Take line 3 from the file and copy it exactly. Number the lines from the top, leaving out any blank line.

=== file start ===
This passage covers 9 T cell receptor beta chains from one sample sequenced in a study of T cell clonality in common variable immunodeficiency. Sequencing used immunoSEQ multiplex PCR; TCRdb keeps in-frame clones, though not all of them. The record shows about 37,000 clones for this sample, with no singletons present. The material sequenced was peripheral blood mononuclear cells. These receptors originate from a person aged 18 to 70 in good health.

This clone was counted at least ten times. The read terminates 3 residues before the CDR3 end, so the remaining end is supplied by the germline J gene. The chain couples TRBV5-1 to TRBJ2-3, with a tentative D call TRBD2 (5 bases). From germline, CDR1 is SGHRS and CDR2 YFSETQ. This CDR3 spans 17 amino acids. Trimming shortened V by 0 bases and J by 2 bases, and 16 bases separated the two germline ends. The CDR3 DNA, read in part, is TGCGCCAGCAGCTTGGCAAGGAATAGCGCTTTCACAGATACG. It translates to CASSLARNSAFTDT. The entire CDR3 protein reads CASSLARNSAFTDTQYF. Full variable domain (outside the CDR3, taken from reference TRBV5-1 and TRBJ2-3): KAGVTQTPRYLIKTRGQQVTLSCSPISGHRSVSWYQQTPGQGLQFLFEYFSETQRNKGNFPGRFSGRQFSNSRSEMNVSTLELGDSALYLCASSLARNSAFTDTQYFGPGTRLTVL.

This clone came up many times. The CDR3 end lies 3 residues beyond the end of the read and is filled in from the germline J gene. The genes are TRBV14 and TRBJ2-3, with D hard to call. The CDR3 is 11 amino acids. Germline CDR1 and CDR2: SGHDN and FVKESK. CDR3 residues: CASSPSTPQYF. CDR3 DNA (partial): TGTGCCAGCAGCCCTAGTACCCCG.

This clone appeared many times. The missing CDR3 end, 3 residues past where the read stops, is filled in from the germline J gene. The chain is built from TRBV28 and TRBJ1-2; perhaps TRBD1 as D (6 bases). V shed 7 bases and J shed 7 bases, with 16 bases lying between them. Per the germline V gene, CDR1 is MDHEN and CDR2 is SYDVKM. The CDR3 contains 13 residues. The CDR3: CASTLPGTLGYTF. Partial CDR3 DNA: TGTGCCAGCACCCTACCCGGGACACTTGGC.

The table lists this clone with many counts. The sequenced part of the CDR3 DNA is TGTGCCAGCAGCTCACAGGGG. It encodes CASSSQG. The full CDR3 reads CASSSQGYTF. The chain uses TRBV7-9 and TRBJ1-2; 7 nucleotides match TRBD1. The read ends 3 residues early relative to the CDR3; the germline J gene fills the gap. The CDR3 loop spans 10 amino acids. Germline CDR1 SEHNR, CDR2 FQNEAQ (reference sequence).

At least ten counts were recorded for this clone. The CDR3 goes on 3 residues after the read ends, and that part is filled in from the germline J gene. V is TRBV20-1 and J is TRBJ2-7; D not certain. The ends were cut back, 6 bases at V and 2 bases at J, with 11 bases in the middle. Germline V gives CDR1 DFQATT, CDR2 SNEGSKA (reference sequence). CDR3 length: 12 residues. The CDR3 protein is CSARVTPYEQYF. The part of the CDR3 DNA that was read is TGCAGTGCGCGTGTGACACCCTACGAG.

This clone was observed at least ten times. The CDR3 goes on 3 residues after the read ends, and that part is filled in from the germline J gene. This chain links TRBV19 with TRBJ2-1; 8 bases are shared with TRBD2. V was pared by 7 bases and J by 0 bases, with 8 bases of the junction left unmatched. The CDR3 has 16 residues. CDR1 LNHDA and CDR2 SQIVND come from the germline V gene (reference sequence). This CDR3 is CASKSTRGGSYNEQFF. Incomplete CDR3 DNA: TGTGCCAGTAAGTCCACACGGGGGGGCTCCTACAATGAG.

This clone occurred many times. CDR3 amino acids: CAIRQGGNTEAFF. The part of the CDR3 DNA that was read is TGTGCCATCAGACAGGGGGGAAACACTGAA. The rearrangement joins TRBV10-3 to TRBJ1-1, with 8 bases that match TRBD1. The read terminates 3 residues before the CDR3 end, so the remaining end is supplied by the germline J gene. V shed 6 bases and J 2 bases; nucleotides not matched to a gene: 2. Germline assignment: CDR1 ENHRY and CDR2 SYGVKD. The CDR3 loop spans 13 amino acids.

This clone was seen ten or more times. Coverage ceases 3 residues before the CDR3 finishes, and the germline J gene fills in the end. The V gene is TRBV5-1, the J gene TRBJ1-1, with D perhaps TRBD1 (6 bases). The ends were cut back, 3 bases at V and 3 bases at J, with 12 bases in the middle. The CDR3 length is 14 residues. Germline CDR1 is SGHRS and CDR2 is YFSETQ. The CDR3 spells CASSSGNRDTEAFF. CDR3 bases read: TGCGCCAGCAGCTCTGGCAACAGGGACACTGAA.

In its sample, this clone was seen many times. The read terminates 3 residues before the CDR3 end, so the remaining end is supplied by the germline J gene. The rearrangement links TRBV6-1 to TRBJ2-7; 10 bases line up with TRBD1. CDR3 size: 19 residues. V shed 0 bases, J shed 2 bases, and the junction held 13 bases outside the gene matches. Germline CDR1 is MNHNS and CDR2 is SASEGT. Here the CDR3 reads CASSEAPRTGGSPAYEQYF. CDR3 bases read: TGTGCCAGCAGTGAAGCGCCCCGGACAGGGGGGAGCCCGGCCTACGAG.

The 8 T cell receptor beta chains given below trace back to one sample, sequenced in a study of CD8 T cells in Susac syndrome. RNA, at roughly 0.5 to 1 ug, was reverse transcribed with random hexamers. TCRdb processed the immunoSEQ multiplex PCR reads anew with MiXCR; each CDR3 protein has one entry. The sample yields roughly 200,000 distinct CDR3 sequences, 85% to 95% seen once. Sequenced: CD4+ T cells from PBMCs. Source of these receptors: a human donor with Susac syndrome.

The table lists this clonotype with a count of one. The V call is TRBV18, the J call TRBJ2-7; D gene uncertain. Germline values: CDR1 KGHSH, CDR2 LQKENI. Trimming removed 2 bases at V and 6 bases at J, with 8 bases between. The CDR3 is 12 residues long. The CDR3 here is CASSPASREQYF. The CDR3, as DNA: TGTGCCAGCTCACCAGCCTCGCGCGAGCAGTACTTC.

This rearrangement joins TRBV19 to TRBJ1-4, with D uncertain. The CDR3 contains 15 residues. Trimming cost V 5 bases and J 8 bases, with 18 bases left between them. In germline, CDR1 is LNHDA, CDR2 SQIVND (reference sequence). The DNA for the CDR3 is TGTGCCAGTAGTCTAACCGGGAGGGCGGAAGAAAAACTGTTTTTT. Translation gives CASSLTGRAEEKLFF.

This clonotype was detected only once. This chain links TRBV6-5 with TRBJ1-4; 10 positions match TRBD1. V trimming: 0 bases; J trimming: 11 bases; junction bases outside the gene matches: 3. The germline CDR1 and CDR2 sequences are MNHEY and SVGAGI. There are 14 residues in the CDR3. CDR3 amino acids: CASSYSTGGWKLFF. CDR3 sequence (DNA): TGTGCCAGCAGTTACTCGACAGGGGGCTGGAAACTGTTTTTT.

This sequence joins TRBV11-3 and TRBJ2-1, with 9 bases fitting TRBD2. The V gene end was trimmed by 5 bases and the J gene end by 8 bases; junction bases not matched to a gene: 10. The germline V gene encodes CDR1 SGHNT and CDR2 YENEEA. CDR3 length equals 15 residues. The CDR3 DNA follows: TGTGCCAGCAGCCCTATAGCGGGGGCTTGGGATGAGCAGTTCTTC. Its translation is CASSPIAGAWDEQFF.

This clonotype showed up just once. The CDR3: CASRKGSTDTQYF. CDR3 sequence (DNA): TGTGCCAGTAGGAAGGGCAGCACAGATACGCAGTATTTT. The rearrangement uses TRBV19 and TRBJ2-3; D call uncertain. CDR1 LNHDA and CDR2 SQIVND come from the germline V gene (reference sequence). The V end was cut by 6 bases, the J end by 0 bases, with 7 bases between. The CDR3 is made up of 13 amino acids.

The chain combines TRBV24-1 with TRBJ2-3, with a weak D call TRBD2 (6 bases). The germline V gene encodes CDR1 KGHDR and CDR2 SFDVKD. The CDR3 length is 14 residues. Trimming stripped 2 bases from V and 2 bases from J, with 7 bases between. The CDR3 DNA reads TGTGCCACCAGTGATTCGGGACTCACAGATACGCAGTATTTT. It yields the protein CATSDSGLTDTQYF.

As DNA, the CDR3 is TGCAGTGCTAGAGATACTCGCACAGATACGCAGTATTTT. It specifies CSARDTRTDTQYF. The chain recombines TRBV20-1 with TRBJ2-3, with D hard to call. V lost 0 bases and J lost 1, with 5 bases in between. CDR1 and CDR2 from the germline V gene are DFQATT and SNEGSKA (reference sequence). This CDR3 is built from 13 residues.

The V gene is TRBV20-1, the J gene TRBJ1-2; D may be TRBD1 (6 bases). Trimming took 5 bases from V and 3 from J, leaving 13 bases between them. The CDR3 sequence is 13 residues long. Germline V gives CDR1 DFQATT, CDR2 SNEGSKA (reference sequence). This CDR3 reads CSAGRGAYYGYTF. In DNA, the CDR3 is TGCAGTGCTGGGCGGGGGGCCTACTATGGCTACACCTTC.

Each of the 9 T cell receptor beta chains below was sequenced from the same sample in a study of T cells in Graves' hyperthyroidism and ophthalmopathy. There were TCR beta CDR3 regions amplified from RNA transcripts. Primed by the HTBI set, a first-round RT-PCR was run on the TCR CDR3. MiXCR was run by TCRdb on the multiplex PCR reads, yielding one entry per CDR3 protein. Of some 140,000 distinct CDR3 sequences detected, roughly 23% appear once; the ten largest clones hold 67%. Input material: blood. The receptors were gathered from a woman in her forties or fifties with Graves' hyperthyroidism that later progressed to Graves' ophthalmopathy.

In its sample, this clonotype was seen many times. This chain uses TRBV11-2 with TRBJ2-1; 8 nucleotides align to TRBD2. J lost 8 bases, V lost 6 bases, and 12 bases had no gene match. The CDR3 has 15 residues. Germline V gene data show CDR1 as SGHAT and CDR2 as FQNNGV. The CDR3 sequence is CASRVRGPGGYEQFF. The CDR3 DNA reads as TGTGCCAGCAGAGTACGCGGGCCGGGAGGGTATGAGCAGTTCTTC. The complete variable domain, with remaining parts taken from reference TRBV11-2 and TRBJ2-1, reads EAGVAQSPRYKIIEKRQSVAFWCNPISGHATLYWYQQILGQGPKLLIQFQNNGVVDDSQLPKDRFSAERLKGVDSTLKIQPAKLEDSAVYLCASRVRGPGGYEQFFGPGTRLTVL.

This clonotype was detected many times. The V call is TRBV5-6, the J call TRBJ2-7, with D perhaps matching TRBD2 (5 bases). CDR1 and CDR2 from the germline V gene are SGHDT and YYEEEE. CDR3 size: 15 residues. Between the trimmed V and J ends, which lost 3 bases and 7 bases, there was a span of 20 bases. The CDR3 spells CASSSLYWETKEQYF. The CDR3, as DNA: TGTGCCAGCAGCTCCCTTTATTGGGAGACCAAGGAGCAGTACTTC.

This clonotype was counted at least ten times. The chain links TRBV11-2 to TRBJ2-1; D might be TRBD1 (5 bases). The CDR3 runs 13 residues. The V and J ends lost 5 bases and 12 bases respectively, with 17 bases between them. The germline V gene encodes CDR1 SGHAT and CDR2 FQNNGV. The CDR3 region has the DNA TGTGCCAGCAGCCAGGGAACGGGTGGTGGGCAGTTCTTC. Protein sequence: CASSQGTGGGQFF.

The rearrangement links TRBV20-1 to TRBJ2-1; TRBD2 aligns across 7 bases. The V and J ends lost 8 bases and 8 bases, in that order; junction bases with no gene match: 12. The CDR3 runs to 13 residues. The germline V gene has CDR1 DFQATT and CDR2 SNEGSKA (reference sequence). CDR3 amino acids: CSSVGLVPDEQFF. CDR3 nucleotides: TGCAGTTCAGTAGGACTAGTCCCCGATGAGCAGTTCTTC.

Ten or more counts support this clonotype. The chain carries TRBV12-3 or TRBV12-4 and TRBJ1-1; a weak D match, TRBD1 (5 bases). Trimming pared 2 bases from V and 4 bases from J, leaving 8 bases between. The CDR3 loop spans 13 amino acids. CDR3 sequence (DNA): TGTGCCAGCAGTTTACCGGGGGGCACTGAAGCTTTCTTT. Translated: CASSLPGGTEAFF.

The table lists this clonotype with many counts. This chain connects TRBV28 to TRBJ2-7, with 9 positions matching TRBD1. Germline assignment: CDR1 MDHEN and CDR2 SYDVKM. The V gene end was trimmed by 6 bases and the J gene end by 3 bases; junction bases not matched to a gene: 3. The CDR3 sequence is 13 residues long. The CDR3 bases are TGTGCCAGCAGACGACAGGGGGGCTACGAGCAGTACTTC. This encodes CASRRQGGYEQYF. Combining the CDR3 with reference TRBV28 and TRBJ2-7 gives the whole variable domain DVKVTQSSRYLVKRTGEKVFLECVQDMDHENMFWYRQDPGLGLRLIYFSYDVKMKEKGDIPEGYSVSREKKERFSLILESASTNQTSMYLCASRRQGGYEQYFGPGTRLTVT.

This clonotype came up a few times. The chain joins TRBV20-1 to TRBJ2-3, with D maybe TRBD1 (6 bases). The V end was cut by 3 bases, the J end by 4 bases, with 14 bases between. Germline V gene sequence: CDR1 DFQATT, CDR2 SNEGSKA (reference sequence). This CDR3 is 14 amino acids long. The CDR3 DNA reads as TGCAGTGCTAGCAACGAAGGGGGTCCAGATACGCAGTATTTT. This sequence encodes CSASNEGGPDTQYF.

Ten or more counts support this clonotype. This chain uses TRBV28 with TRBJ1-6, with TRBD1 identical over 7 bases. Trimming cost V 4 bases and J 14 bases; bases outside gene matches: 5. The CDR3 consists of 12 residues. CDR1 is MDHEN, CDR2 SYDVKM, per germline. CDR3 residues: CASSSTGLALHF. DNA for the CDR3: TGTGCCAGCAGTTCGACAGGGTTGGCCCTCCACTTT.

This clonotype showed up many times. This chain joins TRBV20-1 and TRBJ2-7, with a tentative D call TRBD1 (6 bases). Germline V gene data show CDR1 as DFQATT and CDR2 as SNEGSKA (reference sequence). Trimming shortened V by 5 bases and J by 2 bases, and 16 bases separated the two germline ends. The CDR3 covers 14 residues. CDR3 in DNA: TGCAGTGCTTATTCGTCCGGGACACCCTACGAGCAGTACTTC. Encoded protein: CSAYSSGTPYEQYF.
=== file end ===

This clone came up many times. The CDR3 end lies 3 residues beyond the end of the read and is filled in from the germline J gene. The genes are TRBV14 and TRBJ2-3, with D hard to call. The CDR3 is 11 amino acids. Germline CDR1 and CDR2: SGHDN and FVKESK. CDR3 residues: CASSPSTPQYF. CDR3 DNA (partial): TGTGCCAGCAGCCCTAGTACCCCG.